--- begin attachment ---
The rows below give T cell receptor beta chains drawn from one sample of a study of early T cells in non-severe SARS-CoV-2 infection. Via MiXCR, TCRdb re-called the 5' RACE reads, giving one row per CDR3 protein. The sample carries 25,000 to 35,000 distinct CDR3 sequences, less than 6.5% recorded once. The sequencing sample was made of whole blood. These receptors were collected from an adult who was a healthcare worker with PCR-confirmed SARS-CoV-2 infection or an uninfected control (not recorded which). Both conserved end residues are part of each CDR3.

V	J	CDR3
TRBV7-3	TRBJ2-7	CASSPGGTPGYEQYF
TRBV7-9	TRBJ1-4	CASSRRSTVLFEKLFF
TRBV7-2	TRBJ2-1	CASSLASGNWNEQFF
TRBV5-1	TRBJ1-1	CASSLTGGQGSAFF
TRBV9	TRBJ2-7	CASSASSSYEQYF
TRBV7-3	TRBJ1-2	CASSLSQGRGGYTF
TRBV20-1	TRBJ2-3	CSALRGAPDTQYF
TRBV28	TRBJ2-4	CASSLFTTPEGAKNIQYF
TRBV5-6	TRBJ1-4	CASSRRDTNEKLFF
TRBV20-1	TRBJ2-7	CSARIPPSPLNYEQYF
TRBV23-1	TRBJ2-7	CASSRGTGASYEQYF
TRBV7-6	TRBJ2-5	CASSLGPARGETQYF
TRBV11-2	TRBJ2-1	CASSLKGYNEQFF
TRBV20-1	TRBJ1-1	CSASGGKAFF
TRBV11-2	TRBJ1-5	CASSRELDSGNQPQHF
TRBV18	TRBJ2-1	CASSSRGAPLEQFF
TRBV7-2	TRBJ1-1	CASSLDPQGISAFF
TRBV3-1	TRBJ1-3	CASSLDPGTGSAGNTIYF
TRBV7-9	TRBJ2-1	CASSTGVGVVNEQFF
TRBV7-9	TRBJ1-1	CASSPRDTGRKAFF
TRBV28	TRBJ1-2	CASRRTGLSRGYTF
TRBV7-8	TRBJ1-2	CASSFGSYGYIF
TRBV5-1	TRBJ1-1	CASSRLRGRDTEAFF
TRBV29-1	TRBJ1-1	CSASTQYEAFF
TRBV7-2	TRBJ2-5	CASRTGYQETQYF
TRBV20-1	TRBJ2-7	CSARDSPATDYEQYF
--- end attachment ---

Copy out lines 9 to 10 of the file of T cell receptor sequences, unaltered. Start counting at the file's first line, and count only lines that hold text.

TRBV20-1	TRBJ2-3	CSALRGAPDTQYF
TRBV28	TRBJ2-4	CASSLFTTPEGAKNIQYF